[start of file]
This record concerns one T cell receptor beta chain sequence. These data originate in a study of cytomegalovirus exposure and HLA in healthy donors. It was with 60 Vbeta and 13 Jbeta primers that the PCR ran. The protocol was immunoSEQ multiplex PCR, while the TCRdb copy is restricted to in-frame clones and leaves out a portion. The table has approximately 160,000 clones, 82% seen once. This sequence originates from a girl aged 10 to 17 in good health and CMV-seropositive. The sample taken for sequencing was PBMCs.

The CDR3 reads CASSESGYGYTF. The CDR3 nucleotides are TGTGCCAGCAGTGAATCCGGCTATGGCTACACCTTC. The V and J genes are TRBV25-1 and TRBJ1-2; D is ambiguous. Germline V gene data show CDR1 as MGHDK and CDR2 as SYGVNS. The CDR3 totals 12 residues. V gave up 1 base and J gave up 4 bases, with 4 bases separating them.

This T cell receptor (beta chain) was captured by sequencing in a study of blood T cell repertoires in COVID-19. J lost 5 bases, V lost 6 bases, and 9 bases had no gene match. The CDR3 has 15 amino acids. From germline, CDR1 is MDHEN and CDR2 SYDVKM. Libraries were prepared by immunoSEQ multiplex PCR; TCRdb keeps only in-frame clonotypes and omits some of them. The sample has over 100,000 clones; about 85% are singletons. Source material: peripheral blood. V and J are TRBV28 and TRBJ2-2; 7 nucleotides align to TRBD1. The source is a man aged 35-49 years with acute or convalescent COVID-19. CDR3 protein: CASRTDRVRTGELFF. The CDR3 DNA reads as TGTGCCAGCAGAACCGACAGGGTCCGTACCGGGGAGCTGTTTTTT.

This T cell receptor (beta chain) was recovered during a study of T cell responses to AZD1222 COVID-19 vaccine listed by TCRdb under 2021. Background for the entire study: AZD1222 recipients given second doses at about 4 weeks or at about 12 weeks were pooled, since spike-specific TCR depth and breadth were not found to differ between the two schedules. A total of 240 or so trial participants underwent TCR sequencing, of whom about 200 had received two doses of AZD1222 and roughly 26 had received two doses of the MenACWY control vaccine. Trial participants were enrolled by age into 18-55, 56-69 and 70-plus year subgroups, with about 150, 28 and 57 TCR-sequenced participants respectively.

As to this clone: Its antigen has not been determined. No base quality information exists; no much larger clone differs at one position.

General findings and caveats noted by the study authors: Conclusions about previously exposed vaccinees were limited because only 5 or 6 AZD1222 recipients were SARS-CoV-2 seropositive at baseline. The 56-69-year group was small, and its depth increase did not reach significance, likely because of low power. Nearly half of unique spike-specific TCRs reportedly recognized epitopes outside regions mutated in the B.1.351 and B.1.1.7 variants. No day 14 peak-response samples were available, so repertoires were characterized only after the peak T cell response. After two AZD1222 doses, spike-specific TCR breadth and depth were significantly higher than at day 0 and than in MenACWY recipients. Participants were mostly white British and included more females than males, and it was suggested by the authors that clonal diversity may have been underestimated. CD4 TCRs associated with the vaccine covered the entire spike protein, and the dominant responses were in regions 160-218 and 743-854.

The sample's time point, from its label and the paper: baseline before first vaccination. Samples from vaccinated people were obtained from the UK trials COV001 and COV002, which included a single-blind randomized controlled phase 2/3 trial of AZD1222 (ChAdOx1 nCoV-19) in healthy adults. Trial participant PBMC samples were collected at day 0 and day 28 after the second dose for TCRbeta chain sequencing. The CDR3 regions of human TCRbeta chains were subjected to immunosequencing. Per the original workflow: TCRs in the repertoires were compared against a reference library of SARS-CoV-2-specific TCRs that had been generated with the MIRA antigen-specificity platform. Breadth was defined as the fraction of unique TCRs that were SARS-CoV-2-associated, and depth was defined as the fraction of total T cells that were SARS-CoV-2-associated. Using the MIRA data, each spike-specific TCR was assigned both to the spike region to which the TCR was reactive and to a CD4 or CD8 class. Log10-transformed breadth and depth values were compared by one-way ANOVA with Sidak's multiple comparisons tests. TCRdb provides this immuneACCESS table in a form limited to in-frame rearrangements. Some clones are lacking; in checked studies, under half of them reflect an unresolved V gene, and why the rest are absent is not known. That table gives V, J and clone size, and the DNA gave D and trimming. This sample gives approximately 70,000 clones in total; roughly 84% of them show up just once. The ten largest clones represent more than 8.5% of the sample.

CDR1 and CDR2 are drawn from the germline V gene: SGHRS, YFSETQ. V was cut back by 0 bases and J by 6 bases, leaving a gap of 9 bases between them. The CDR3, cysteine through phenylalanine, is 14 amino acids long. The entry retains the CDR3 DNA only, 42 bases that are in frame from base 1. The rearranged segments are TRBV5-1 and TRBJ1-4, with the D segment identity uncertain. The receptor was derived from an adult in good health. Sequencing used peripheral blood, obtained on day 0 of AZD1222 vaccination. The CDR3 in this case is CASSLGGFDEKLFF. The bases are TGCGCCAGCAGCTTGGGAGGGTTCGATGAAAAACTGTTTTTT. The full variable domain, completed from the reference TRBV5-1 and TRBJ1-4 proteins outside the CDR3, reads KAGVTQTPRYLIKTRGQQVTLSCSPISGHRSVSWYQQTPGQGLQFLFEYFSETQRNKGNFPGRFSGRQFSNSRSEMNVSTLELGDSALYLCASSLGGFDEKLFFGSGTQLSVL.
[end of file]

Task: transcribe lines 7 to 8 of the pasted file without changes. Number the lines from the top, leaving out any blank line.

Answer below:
The sample's time point, from its label and the paper: baseline before first vaccination. Samples from vaccinated people were obtained from the UK trials COV001 and COV002, which included a single-blind randomized controlled phase 2/3 trial of AZD1222 (ChAdOx1 nCoV-19) in healthy adults. Trial participant PBMC samples were collected at day 0 and day 28 after the second dose for TCRbeta chain sequencing. The CDR3 regions of human TCRbeta chains were subjected to immunosequencing. Per the original workflow: TCRs in the repertoires were compared against a reference library of SARS-CoV-2-specific TCRs that had been generated with the MIRA antigen-specificity platform. Breadth was defined as the fraction of unique TCRs that were SARS-CoV-2-associated, and depth was defined as the fraction of total T cells that were SARS-CoV-2-associated. Using the MIRA data, each spike-specific TCR was assigned both to the spike region to which the TCR was reactive and to a CD4 or CD8 class. Log10-transformed breadth and depth values were compared by one-way ANOVA with Sidak's multiple comparisons tests. TCRdb provides this immuneACCESS table in a form limited to in-frame rearrangements. Some clones are lacking; in checked studies, under half of them reflect an unresolved V gene, and why the rest are absent is not known. That table gives V, J and clone size, and the DNA gave D and trimming. This sample gives approximately 70,000 clones in total; roughly 84% of them show up just once. The ten largest clones represent more than 8.5% of the sample.

CDR1 and CDR2 are drawn from the germline V gene: SGHRS, YFSETQ. V was cut back by 0 bases and J by 6 bases, leaving a gap of 9 bases between them. The CDR3, cysteine through phenylalanine, is 14 amino acids long. The entry retains the CDR3 DNA only, 42 bases that are in frame from base 1. The rearranged segments are TRBV5-1 and TRBJ1-4, with the D segment identity uncertain. The receptor was derived from an adult in good health. Sequencing used peripheral blood, obtained on day 0 of AZD1222 vaccination. The CDR3 in this case is CASSLGGFDEKLFF. The bases are TGCGCCAGCAGCTTGGGAGGGTTCGATGAAAAACTGTTTTTT. The full variable domain, completed from the reference TRBV5-1 and TRBJ1-4 proteins outside the CDR3, reads KAGVTQTPRYLIKTRGQQVTLSCSPISGHRSVSWYQQTPGQGLQFLFEYFSETQRNKGNFPGRFSGRQFSNSRSEMNVSTLELGDSALYLCASSLGGFDEKLFFGSGTQLSVL.